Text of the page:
Dry Needling Olympic Bronze Medallist David Oliver (USA)

Dry Needling Olympic Bronze Medallist David Oliver (USA)

What is a Myofascial Trigger Point?
According to Travell and Simons, a Trigger Point is defined as a “…hyperirritable spot in skeletal muscle that is associated with a hypersensitive palpable nodule in a taut band. The spot is tender when pressed, and can give rise to characteristic referred pain, motor dysfunction, and autonomic phenomena..”
What this means is that a Trigger Point will present itself as a “knot” which is along a taut band, or a hard felt line along the skeletal muscle.

Neuromuscular Therapy Outlook on Trigger Points
Trigger Point Dry Needling is a treatment that addresses dysfunction of the Neuromuscular System, specifically influencing the fascia and Trigger Points. When muscles develop Trigger Points, they neurologically remain tight causing compression of vascular, neurological and joint/biomechanical structures; this hampers the normal function of that tissue.

What is Myofascial Trigger Point Dry Needling?
Myofascial Trigger Point Dry Needling involves the insertion of a filament needle into a target muscle directed specifically at a Myofascial Trigger Point. A primary aim of Myofascial Trigger Point Dry Needling is to achieve a local twitch response, in turn reducing tension and pain. Myofascial Trigger Point Dry Needling is an effective treatment for chronic pain of neuropathic origin and has been demonstrated to have very few side effects. This technique is unequalled in eliminating neuromuscular dysfunction of a Myofascial Trigger Point.

What is the difference between Myofascial Trigger Point Dry Needling and Acupuncture?
Traditional Acupuncture works on the understanding that there is an energy flow, the Qi, or Chi, in the body. It is believed by Acupuncture professionals that if there is a blockage in this energy flow, it can create problems. These problems could range from  sinus infections to common flu. The idea behind Acupuncture is to attempt to clear these blockages, allowing for balance in the body.

Myofascial Trigger Point Dry Needling, on the other hand, deals exclusively with the neuromuscular aspect of a muscle. Myofascial Trigger Point Dry Needling relieves pain by inserting filament needles directly into trigger points within the muscle. Sometimes it is enough to insert the needle to within half an inch of the Trigger Point to release it. This causes a local twitch response, which signals that the Trigger Point has been released. Myofascial Trigger Point Dry Needling is a scientifically proven method used to relieve muscle pain, nerve pain and referral pain.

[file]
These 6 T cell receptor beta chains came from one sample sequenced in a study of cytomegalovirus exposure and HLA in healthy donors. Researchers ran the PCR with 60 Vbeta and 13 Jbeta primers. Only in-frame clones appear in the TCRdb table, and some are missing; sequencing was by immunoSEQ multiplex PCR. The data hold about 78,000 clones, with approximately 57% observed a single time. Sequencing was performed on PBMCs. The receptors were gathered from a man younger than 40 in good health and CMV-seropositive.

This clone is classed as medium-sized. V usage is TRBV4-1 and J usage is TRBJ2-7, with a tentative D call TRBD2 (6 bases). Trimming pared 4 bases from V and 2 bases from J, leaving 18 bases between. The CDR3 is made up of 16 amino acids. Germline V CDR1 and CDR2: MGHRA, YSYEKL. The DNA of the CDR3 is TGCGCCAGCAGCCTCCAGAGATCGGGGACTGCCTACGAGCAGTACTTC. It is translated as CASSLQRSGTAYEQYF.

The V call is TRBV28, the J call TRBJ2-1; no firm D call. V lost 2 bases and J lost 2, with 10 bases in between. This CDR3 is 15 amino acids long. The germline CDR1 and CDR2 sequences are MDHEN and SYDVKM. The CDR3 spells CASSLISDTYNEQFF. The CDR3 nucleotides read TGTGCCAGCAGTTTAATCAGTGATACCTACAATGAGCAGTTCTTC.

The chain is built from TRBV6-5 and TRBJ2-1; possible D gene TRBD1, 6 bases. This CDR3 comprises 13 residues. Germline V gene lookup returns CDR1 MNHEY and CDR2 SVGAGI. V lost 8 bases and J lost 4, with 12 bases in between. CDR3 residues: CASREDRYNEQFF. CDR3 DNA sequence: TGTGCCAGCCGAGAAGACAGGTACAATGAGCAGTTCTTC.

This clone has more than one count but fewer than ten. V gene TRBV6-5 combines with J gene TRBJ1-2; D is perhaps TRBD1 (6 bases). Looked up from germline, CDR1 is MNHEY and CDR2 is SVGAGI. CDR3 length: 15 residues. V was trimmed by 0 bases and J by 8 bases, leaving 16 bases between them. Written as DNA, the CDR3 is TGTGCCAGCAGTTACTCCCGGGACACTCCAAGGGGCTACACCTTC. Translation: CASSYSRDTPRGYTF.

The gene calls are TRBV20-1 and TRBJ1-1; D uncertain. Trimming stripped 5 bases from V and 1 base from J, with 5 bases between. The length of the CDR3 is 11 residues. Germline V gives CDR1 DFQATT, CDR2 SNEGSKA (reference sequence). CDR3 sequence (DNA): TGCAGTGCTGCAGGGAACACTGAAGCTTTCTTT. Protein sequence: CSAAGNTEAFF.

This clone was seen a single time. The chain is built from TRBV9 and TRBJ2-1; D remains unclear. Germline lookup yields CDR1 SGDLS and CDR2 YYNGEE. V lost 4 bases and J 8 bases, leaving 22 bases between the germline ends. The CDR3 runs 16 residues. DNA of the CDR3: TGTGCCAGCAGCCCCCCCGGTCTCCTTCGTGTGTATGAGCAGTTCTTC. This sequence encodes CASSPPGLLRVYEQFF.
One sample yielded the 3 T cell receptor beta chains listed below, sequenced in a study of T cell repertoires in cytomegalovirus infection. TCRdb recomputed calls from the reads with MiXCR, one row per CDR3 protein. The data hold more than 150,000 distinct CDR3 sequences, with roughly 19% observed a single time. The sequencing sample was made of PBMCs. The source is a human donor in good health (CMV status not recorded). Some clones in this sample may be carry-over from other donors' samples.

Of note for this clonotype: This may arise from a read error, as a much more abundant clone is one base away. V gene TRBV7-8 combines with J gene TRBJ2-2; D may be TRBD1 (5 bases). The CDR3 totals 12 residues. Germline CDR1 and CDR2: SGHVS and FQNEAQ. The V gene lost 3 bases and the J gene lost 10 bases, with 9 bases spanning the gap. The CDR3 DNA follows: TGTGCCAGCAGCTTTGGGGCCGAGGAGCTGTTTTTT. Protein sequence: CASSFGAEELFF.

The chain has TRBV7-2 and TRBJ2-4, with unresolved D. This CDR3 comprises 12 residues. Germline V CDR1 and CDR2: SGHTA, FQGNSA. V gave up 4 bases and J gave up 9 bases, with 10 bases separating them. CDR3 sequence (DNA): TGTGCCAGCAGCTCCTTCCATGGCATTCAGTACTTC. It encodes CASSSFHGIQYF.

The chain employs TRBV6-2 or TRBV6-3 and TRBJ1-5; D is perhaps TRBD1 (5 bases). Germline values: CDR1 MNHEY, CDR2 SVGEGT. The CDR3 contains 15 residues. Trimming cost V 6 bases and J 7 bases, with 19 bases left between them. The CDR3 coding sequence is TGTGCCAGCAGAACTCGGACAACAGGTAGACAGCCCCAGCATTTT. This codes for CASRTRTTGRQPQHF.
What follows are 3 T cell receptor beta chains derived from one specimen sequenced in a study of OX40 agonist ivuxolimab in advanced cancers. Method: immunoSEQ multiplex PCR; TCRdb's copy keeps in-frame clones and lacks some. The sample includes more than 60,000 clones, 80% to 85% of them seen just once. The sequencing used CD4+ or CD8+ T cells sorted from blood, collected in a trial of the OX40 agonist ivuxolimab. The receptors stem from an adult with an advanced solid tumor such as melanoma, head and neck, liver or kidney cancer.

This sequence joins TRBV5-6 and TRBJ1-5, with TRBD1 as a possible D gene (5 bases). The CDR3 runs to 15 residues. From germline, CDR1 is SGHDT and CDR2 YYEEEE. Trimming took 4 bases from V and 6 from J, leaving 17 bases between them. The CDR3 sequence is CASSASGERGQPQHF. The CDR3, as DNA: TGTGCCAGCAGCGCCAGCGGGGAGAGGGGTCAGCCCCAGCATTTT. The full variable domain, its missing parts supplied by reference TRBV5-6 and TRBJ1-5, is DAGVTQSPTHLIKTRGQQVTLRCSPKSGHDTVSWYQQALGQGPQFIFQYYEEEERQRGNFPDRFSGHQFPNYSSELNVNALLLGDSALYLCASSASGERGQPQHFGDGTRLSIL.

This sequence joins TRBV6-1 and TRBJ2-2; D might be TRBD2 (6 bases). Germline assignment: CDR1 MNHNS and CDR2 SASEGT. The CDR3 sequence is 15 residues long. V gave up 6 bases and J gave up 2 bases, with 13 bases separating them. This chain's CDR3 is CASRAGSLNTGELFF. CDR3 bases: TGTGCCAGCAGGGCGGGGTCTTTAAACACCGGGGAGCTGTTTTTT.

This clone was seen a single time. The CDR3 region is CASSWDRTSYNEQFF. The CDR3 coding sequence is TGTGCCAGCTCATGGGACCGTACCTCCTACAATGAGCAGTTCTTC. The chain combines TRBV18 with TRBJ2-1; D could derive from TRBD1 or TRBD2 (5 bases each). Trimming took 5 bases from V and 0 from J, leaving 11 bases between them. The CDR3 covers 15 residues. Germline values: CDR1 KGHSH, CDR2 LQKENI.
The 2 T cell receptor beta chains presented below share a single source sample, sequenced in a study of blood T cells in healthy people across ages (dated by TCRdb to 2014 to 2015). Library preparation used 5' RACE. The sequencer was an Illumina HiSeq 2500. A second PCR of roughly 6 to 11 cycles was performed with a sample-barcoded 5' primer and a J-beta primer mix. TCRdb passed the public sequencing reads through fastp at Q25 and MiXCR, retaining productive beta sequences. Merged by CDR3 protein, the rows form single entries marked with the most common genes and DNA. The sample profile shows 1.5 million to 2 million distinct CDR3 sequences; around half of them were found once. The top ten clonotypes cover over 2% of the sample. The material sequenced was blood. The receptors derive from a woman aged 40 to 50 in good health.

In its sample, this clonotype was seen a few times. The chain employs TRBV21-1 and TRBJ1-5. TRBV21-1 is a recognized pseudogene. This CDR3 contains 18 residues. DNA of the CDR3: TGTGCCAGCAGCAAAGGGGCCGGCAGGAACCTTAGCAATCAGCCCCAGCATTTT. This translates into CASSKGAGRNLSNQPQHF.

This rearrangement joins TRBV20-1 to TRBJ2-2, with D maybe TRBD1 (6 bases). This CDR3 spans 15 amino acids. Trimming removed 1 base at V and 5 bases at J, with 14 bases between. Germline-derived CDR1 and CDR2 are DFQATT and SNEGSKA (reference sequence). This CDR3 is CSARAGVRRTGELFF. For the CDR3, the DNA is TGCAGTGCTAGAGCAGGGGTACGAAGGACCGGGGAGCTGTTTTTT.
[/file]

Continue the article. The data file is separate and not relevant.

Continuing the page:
Myofascial Trigger Point Dry Needling is not the same as Acupuncture. Acupuncture is part of traditional Chinese medicine, whereas Myofascial Trigger Point Dry Needling is strictly based on Western medicine principles and scientific research.

What does Myofascial Trigger Point Dry Needling feel like?
If the patient has active or latent Myofascial Trigger Points within a muscle, when the needle is inserted, it is usually accompanied by a sensation similar to that of a muscle cramp or a small twitch. At Vinny Mulvey Fitness, I usually palpate to find the Myofascial Trigger Point before needling. This can recreate the patient’s pain symptoms, which is a very useful diagnostic tool to find where the source of the pain is. I have found that patients can quickly learn to recognise, and often welcome the local twitch of the muscle (caused by the needle); they usually associate this feeling with healing.

What are the side effects of Myofascial Trigger Point Dry Needling?
The most common complaint after a needling session is usually muscle cramping and muscle soreness. These feelings usually subside after after 24 or 48 hours, along with the original pain experienced before the needling session.

Which injuries can Myofascial Trigger Point Dry Needling treat?
Myofascial Trigger Point Dry Needling can fix a variety of musculoskeletal problems. There are many conditions which can be treated, such as:

• Headaches
• Tennis elbow
• Fibromyalgia
• Carpal tunnel syndrome
• Muscle Spasms
• Knee Pain
• Buttock pain
• Frozen Shoulder
• Golfer’s elbow
• Leg pain
• Hamstring strains
• Shin splints
• Sciatic Pain
• Hip Pain
• Repetitive Strain Injuries